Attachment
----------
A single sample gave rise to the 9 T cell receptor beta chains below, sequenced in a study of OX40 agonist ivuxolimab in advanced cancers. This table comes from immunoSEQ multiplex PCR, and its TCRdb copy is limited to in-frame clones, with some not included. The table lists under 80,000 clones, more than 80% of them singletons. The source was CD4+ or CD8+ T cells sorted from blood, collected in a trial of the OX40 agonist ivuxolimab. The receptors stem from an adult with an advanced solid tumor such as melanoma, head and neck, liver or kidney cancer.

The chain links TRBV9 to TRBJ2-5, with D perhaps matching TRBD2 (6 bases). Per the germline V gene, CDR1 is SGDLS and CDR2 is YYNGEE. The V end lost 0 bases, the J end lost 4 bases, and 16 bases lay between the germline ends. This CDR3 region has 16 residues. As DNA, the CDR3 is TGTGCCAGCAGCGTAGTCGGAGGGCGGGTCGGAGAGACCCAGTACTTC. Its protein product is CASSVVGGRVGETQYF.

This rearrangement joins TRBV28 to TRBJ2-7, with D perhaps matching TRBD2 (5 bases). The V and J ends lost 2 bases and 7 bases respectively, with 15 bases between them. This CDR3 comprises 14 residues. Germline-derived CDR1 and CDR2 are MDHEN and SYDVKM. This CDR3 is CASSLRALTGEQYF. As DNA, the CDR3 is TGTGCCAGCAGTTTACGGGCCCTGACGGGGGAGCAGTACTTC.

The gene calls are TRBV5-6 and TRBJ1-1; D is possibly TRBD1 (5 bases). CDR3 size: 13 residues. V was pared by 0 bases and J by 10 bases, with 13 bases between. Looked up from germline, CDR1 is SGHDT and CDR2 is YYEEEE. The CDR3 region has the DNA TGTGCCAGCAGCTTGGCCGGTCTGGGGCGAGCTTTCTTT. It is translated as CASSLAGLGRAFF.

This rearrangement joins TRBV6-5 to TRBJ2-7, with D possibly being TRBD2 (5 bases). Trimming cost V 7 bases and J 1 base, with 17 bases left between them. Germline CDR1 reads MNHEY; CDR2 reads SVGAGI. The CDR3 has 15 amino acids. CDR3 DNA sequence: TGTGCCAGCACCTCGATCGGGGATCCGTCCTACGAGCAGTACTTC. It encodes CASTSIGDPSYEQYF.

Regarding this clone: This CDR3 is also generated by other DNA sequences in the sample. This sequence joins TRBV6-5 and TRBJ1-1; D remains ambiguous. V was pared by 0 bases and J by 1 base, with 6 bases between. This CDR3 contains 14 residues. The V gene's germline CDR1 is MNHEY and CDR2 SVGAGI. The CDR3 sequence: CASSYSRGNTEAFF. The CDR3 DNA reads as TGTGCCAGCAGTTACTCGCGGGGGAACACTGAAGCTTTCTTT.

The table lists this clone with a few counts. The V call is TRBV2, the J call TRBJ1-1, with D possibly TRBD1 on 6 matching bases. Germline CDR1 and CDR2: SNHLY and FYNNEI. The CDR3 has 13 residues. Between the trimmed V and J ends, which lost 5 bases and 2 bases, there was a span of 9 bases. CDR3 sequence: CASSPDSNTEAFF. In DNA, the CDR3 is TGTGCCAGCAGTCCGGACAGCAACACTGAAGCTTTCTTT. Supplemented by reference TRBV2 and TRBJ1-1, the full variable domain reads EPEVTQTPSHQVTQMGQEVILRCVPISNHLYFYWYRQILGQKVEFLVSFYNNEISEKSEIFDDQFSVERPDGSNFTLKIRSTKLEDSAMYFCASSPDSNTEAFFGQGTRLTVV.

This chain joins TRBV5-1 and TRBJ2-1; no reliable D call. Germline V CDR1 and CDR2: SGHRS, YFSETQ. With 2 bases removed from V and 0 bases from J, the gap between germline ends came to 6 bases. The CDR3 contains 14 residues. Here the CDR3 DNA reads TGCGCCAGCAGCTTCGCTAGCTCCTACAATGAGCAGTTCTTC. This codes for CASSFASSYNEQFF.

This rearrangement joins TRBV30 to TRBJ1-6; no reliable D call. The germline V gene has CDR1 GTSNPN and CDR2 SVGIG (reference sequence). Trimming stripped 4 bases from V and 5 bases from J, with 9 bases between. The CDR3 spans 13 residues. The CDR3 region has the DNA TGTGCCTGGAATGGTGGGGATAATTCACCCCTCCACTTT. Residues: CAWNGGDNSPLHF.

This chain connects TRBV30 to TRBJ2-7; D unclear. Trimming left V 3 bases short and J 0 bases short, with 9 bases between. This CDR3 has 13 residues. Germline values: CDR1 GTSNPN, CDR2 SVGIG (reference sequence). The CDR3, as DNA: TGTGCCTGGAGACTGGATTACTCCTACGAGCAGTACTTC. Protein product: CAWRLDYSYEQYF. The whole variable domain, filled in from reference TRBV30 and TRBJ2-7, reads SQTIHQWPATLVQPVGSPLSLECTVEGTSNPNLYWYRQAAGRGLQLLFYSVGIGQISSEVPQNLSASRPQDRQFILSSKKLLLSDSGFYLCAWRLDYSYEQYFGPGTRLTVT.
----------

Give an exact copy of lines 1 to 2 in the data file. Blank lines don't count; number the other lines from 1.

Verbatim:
A single sample gave rise to the 9 T cell receptor beta chains below, sequenced in a study of OX40 agonist ivuxolimab in advanced cancers. This table comes from immunoSEQ multiplex PCR, and its TCRdb copy is limited to in-frame clones, with some not included. The table lists under 80,000 clones, more than 80% of them singletons. The source was CD4+ or CD8+ T cells sorted from blood, collected in a trial of the OX40 agonist ivuxolimab. The receptors stem from an adult with an advanced solid tumor such as melanoma, head and neck, liver or kidney cancer.

The chain links TRBV9 to TRBJ2-5, with D perhaps matching TRBD2 (6 bases). Per the germline V gene, CDR1 is SGDLS and CDR2 is YYNGEE. The V end lost 0 bases, the J end lost 4 bases, and 16 bases lay between the germline ends. This CDR3 region has 16 residues. As DNA, the CDR3 is TGTGCCAGCAGCGTAGTCGGAGGGCGGGTCGGAGAGACCCAGTACTTC. Its protein product is CASSVVGGRVGETQYF.